FLOWN NASA emblem and name tag coated with lunar dust. An approx. 6 x 12 in. Beta cloth section cut from the PLSS thermal insulation jacket during Apollo 15. Five layers of the insulation material are attached. Astronauts James Irwin and David Scott made the fourth lunar landing of the Apollo program on 30 July 1971 at an area near Hadley Rille in the lunar Apennine mountain region. They made three separate lunar surface excursions with the lunar rover during their nearly 67 hour stay on the moon.
Apollo astronauts utilized a Portable Life Support System [PLSS] during moon walks which provided breathing oxygen and temperature control while in their spacesuits. The PLSS was a knapsack type of device that was strapped on the back of the astronaut with a thermal insulation jacket for temperature control and micrometeoroid protection.
Apollo 15 used the first lunar rover on the moon and during drives between areas of interest, large amounts of lunar dust was kicked up by the rover wheels. Additionally, just walking on the lunar surface and an occasional fall on the steep slopes of the region led to the spacesuits being heavily coated with lunar dust. After each moon walk, the crew would dust them selves off with a brush, but much of the moon dust became embedded into or stained the spacesuits and PLSS units.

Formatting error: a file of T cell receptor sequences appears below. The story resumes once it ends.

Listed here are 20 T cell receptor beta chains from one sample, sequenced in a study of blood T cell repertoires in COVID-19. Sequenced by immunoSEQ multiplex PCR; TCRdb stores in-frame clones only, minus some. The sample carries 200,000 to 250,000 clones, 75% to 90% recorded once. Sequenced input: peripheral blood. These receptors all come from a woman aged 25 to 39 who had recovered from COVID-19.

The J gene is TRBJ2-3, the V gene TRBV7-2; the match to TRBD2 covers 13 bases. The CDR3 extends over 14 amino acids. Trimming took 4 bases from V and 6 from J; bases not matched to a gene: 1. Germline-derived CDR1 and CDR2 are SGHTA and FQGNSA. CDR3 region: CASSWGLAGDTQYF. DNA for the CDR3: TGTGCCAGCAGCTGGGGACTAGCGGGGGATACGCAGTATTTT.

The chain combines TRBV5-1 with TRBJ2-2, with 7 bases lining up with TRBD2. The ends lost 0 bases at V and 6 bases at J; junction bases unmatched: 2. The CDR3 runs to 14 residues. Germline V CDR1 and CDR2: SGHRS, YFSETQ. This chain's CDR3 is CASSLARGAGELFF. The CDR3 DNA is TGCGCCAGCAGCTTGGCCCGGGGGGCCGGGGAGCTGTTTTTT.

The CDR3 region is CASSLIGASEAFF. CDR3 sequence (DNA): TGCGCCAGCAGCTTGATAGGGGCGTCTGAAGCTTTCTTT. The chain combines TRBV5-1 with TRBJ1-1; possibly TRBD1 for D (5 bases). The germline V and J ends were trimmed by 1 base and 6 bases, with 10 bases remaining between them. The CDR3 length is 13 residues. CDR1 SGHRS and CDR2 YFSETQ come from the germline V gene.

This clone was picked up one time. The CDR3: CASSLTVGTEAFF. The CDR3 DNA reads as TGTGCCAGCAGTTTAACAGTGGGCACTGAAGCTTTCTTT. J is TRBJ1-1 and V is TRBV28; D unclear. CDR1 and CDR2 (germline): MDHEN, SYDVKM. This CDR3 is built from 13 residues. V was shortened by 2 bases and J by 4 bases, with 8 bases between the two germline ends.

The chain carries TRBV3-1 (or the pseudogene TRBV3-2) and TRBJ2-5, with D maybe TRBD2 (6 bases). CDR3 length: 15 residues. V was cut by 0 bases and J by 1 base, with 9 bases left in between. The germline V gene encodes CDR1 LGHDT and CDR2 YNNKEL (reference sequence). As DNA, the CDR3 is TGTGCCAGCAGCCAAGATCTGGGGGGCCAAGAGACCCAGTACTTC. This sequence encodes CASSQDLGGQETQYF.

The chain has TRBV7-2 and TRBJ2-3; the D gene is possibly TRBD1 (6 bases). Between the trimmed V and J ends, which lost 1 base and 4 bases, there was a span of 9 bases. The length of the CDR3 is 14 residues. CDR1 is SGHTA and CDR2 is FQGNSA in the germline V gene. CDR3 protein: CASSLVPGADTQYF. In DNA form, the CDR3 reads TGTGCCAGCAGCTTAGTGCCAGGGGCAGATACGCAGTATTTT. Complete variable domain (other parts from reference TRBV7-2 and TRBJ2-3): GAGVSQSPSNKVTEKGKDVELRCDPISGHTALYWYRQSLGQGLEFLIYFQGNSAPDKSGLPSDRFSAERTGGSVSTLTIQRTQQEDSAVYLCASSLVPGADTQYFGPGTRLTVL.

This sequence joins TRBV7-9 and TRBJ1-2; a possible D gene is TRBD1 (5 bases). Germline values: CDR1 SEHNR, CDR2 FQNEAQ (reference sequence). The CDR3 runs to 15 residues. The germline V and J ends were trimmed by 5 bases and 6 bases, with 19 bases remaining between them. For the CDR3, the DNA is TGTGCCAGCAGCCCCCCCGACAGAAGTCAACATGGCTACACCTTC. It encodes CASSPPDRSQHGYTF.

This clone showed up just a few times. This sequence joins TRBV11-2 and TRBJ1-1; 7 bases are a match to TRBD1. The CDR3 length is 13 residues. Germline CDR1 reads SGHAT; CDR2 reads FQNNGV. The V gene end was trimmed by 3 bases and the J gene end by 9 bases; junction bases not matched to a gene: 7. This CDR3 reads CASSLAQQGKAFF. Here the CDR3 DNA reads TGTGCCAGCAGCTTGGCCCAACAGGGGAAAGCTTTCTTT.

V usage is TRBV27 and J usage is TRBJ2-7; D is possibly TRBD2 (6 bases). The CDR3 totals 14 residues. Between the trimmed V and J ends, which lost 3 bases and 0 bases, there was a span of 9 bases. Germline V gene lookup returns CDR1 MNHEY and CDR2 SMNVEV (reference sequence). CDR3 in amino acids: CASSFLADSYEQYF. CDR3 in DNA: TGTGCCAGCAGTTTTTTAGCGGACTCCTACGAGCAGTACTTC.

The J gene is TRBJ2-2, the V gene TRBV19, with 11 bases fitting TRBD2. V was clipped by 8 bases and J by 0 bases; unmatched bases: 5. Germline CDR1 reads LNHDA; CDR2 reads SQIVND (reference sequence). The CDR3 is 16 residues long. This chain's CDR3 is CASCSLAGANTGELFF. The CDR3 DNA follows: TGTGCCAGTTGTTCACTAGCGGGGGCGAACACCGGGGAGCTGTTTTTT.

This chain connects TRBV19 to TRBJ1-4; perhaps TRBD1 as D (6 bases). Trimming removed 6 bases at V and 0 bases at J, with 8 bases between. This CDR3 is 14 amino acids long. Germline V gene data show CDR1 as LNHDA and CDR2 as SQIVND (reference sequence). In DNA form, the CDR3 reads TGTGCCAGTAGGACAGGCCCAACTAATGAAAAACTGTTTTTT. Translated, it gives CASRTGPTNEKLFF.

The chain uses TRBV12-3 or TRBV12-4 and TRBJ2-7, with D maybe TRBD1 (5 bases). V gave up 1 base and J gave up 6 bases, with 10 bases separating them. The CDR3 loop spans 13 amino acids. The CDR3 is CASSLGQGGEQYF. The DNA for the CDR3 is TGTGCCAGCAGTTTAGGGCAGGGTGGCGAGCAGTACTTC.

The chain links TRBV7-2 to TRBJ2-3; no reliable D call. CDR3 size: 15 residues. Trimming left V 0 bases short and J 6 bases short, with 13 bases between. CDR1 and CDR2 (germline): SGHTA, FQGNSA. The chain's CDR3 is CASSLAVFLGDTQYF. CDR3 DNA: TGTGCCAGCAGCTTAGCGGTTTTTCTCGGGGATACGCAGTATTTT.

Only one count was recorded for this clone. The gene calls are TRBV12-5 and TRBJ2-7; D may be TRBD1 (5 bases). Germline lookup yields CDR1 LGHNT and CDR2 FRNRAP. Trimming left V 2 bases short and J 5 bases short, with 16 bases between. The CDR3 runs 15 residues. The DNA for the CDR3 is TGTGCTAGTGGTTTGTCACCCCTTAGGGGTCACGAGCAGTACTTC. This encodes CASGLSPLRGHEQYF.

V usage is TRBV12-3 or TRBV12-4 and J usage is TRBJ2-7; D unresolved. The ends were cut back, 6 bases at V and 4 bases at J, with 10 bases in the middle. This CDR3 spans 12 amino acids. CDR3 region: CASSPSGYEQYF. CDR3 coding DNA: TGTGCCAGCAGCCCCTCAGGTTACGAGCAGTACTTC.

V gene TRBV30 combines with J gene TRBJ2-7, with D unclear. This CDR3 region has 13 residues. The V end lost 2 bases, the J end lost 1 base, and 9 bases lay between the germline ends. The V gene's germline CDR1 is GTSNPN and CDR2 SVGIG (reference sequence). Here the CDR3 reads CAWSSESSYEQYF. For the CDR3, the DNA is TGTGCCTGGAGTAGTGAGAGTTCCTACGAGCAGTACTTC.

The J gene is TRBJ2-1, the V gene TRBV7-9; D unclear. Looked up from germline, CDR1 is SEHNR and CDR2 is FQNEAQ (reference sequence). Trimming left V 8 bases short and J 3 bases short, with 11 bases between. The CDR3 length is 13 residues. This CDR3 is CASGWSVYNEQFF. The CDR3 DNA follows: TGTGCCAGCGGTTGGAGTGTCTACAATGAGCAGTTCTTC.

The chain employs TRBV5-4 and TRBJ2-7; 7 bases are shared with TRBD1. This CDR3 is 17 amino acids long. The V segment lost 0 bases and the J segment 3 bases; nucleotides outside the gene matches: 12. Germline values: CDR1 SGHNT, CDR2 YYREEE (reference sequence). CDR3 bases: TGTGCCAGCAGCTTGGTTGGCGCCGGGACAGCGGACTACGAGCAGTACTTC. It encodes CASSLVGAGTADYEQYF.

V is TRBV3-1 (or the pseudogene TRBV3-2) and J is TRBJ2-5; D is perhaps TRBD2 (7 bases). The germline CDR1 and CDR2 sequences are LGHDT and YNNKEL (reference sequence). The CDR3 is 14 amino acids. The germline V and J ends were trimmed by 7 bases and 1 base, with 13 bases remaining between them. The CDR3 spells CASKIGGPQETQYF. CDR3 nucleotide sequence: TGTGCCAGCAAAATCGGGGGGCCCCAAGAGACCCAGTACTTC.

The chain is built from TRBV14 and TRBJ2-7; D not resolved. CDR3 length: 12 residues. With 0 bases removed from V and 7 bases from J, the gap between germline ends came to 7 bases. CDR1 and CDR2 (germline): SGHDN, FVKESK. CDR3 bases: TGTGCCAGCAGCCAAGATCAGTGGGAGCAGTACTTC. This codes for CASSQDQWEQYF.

In order to reduce the amount of weight in the LM ascent stage, items no longer needed were tossed out onto the lunar surface before lunar lift-off, which included the two PLSS units. Just prior to this activity, Irwin cut his name tag and NASA emblem off the thermal jacket of his PLSS unit for a keep-sake. The raised edges around the name tag and NASA emblem were especially prone to retain lunar dust as is evident from the dark gray tint around each edge. There are also several other spots of moon dust on the thermal cover segment.
This name tag and NASA emblem was out on the lunar surface for over 17 hours during three moon walks between 31 July and 2 August 1971. [With:] Typed letter signed form Mrs. James Irwin, typed letter signed from a former NASA official with certification of the lunar dust, photos of Irwin on the moon showing the PLSS, and a diagram of the PLSS. (5)